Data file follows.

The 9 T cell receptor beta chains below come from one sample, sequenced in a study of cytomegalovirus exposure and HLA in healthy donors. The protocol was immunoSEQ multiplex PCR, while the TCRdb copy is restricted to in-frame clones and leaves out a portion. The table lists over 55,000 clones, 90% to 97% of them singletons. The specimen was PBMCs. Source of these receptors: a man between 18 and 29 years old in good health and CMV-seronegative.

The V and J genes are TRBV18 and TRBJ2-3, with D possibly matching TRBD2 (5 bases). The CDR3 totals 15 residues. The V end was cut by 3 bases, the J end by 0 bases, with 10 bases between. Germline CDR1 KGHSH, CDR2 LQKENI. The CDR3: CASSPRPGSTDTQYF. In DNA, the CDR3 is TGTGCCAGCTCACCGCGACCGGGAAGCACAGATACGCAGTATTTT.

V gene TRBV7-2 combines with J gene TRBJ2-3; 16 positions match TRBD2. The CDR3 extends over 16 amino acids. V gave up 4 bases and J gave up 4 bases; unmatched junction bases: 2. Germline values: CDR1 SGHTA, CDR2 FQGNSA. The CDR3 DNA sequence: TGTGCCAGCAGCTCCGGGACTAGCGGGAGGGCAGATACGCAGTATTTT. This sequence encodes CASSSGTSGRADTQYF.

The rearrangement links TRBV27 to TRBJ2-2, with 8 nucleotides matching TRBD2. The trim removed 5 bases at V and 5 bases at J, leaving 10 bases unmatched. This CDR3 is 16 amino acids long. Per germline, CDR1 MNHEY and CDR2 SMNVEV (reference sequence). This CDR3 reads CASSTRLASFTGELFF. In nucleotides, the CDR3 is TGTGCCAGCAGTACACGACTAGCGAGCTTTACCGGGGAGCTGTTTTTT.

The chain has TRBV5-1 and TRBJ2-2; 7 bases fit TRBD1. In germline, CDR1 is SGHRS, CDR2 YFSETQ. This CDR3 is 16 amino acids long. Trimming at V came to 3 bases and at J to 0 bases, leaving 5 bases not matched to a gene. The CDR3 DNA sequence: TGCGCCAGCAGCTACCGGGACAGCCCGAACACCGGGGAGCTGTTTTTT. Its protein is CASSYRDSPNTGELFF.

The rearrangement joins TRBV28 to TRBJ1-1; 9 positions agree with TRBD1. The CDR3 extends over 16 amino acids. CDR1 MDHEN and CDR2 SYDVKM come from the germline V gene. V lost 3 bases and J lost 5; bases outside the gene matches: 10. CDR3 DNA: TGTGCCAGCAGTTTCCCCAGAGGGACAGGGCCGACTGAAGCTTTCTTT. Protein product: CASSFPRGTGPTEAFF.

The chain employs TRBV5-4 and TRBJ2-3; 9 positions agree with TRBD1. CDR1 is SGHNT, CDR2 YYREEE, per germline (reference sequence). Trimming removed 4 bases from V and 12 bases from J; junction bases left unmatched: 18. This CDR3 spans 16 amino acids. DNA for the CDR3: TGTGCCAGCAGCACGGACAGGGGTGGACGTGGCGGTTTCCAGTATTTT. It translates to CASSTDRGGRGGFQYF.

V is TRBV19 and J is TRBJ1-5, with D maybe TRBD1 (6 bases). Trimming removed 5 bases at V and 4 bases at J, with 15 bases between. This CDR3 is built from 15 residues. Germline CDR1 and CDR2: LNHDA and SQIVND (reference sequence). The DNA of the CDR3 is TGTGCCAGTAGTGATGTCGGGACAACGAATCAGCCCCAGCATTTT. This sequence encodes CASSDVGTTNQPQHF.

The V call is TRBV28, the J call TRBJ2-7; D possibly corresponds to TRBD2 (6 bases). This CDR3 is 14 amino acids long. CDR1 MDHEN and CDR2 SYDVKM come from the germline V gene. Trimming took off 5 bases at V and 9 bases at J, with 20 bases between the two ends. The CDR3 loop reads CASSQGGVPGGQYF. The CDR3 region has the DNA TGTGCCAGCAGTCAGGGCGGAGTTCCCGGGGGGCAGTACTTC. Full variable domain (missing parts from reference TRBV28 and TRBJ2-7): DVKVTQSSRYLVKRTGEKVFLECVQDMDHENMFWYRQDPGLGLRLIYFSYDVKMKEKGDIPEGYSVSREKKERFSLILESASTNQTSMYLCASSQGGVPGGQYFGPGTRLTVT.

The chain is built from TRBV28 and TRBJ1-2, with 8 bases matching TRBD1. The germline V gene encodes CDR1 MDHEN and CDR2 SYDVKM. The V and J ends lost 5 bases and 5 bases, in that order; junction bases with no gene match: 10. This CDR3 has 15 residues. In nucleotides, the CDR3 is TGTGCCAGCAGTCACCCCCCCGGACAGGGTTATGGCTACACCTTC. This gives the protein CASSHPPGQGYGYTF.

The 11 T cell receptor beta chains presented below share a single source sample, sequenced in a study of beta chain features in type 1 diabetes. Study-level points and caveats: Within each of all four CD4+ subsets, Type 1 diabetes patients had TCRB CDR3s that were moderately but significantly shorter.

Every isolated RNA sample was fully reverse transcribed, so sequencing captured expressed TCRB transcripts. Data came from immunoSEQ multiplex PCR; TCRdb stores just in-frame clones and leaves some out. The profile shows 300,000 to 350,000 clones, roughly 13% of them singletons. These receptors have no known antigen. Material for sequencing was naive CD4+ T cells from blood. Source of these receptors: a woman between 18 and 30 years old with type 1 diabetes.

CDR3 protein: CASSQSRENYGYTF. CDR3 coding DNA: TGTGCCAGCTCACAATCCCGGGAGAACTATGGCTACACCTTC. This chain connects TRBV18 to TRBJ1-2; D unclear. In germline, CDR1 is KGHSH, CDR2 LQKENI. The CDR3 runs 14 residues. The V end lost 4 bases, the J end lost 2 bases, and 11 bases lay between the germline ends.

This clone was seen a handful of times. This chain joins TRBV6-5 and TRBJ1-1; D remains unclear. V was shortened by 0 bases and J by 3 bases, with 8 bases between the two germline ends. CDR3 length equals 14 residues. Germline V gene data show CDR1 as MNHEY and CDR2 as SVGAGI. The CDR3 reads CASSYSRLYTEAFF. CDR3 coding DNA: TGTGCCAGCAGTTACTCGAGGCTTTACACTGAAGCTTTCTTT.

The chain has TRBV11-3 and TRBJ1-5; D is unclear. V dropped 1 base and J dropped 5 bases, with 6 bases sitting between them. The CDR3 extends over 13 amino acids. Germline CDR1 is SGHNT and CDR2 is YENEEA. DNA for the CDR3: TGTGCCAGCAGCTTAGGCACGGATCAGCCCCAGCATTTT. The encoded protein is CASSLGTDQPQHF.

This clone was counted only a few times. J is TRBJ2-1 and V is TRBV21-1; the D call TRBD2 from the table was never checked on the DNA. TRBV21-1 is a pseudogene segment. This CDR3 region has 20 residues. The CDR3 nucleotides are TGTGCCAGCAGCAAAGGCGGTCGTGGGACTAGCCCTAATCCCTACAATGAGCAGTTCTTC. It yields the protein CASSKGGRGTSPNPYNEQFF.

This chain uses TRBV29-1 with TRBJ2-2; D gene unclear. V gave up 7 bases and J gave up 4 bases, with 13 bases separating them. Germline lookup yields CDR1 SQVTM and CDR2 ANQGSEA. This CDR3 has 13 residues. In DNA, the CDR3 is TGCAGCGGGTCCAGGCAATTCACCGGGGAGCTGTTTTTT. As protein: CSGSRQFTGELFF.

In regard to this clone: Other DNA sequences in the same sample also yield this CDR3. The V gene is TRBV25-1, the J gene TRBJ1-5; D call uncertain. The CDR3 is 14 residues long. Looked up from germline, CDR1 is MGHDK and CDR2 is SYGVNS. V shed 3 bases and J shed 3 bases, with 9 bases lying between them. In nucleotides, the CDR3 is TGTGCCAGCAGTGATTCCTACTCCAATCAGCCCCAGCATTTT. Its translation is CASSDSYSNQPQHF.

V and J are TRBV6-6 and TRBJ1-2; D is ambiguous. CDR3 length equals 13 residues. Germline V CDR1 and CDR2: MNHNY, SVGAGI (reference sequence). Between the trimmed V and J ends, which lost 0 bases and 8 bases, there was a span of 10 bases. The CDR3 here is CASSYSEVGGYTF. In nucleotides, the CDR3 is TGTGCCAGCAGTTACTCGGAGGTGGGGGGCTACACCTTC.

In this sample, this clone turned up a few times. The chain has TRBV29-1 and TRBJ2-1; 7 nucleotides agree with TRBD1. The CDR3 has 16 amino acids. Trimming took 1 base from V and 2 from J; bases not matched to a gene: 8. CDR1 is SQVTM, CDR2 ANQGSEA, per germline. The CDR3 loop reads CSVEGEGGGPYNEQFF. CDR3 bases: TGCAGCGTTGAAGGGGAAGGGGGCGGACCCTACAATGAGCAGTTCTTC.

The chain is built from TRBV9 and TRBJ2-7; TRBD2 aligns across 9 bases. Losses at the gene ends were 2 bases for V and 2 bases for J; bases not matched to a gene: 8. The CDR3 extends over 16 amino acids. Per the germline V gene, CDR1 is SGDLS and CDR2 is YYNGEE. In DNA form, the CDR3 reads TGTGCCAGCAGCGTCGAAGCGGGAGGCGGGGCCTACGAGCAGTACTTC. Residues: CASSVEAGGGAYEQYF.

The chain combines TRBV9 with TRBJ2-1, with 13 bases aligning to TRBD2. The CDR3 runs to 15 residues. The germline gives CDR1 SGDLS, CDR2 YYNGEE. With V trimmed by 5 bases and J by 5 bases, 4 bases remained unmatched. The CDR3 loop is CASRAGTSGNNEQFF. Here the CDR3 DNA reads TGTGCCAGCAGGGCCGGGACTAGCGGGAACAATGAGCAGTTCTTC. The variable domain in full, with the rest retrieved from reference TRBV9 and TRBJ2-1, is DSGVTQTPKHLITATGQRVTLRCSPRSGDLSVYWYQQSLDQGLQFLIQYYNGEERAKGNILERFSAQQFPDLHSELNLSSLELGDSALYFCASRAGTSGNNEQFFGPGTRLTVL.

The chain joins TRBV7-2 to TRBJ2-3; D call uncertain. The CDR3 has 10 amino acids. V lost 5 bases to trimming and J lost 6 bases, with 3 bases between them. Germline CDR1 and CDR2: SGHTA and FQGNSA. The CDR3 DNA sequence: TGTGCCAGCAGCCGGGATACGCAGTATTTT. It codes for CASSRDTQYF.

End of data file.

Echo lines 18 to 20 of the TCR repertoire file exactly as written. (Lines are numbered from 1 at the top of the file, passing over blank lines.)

In regard to this clone: Other DNA sequences in the same sample also yield this CDR3. The V gene is TRBV25-1, the J gene TRBJ1-5; D call uncertain. The CDR3 is 14 residues long. Looked up from germline, CDR1 is MGHDK and CDR2 is SYGVNS. V shed 3 bases and J shed 3 bases, with 9 bases lying between them. In nucleotides, the CDR3 is TGTGCCAGCAGTGATTCCTACTCCAATCAGCCCCAGCATTTT. Its translation is CASSDSYSNQPQHF.

V and J are TRBV6-6 and TRBJ1-2; D is ambiguous. CDR3 length equals 13 residues. Germline V CDR1 and CDR2: MNHNY, SVGAGI (reference sequence). Between the trimmed V and J ends, which lost 0 bases and 8 bases, there was a span of 10 bases. The CDR3 here is CASSYSEVGGYTF. In nucleotides, the CDR3 is TGTGCCAGCAGTTACTCGGAGGTGGGGGGCTACACCTTC.

In this sample, this clone turned up a few times. The chain has TRBV29-1 and TRBJ2-1; 7 nucleotides agree with TRBD1. The CDR3 has 16 amino acids. Trimming took 1 base from V and 2 from J; bases not matched to a gene: 8. CDR1 is SQVTM, CDR2 ANQGSEA, per germline. The CDR3 loop reads CSVEGEGGGPYNEQFF. CDR3 bases: TGCAGCGTTGAAGGGGAAGGGGGCGGACCCTACAATGAGCAGTTCTTC.